Let's consider an example that will show us some of the basics and involve us in a problematic. Here's an outline map (a vector map, consisting of polygons with which values can be associated) that's entirely familiar to us [US counties]:
This map has a large table of data associated with it --more than 3000 county units, with data on use of 20 herbicides (acres treated, pounds used, pounds per square mile). The map and associated data came from a USGS site, where there's also data on crops, livestock, fertilizer use, and more.
We can display variables and do basic manipulations like 'normalization'. Here's a map of Roundup use in pounds per acre:
(steps: using H1099_lbs, (1) set null value at -99 (2) classify in 10 intervals (3) normalize by Area_acres (4) change colors of two highest classes for visual effect)
What do we see here? Interesting how often state boundaries turn out to be relevant, leading us to ask why? What's going on between Minnesota and Iowa, Texas and New Mexico, Indiana and Wisconsin and Illinois?
And here's one of the same manipulation for 2,4-D in pounds per acre:
Clearly a different dynamic from Roundup. North Dakota is more than striking --we need to find out what's going on there...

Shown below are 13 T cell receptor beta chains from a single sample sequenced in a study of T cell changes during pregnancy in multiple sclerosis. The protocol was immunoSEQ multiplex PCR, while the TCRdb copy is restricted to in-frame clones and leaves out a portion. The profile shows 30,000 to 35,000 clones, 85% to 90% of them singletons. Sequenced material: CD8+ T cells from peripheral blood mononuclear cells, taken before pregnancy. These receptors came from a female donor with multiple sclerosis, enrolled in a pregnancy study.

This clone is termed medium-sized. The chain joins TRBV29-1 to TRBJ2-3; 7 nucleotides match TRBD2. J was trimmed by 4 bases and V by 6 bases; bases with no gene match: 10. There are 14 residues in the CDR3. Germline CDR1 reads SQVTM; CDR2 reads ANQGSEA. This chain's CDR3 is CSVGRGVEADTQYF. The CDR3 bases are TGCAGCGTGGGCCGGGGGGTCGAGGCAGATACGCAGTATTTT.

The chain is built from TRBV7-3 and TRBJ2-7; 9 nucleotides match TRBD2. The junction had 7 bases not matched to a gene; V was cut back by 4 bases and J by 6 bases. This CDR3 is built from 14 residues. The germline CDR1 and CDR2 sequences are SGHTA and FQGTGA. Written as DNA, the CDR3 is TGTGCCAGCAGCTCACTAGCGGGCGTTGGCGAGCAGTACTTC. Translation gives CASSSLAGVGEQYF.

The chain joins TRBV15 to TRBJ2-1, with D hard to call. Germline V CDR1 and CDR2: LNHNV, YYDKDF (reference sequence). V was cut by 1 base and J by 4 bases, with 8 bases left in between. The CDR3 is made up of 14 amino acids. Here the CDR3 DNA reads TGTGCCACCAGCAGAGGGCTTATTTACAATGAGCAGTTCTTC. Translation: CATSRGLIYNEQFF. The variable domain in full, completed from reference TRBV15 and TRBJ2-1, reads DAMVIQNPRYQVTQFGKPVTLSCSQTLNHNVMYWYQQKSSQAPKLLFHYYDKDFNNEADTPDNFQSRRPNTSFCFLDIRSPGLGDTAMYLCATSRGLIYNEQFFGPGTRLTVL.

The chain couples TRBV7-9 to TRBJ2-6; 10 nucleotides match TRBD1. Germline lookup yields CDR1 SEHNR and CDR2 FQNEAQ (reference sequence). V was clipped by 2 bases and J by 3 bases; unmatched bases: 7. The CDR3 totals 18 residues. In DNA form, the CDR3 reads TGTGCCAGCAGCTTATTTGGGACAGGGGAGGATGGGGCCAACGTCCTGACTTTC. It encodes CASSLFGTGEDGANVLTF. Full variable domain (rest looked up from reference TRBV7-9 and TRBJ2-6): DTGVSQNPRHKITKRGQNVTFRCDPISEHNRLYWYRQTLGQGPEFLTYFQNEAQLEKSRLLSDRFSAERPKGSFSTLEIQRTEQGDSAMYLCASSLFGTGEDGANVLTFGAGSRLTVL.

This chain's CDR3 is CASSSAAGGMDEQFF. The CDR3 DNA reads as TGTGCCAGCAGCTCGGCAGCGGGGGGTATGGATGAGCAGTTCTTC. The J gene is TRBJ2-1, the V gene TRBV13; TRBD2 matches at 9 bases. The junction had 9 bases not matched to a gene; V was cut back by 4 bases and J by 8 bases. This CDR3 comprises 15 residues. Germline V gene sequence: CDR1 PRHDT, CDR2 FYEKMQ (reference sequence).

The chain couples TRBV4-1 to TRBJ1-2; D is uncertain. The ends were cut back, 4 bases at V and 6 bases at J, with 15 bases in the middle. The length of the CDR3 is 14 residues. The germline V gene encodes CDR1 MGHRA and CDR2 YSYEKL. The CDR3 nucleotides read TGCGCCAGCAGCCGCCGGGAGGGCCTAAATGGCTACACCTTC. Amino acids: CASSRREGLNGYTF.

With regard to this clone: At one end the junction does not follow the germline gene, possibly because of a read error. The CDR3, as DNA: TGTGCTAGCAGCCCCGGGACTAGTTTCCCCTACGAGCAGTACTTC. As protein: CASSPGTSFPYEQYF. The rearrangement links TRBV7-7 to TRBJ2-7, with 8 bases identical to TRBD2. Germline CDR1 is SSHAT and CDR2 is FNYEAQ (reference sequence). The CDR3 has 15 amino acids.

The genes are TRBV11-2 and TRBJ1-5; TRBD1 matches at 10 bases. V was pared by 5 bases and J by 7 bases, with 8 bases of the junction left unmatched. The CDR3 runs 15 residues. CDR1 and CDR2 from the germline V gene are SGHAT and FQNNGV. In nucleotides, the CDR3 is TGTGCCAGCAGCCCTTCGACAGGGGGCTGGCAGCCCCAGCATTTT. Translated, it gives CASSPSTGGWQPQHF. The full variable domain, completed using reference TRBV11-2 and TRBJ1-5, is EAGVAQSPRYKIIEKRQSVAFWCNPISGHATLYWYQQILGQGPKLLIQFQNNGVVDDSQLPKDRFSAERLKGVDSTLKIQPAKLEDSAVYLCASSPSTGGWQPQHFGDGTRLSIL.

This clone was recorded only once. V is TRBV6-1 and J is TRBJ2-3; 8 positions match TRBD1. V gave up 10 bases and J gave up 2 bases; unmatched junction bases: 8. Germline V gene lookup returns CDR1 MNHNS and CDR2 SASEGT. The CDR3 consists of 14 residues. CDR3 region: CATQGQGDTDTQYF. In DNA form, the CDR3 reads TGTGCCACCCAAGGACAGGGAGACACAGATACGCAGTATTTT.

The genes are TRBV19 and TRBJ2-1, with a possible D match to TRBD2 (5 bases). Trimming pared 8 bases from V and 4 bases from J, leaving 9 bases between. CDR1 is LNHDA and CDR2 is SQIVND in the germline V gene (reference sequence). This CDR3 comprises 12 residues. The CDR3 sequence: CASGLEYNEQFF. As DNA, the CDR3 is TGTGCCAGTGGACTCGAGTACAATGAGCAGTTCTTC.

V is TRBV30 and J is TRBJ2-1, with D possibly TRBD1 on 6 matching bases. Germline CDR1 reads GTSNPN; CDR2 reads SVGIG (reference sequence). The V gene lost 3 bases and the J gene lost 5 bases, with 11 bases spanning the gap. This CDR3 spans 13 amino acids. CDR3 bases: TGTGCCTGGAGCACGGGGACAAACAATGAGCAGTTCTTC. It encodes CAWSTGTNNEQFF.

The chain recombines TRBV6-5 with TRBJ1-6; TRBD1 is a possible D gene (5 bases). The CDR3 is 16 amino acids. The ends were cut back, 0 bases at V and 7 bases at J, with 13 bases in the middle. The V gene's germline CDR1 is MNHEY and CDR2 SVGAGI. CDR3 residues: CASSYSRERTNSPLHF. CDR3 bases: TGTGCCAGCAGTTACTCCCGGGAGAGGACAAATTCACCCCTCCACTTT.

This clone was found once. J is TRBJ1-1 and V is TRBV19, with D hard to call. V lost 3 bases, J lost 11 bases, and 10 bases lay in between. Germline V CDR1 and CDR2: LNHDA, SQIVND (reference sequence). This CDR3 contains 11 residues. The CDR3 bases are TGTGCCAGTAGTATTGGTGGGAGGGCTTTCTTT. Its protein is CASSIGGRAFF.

I've done a series of maps of the distribution of herbicide use in the counties of Virginia and West Virginia (to see the set), and I manipulated the data to make a summary map of total pounds of all herbicides per acre:
You can think of each of these maps as a layer over which other transparent layers can be constructed or laid; layers can be turned on or off, to reveal or hide details. Thus, a GeoTIFF of a topographical quad can be used as a base map upon which other layers can be plotted (viz: Miley\gis\vfic\o37079g4.tif).
Another realm, which I won't go into here and now, is raster GIS, in which the map layers are continuous variables --think of the 3-dimensional rendering of a digital contour map, or any other version of a Z-dimension representing a data surface. To keep things simple here I'll just show a couple of these as images and John Blackburn's House Mountain map.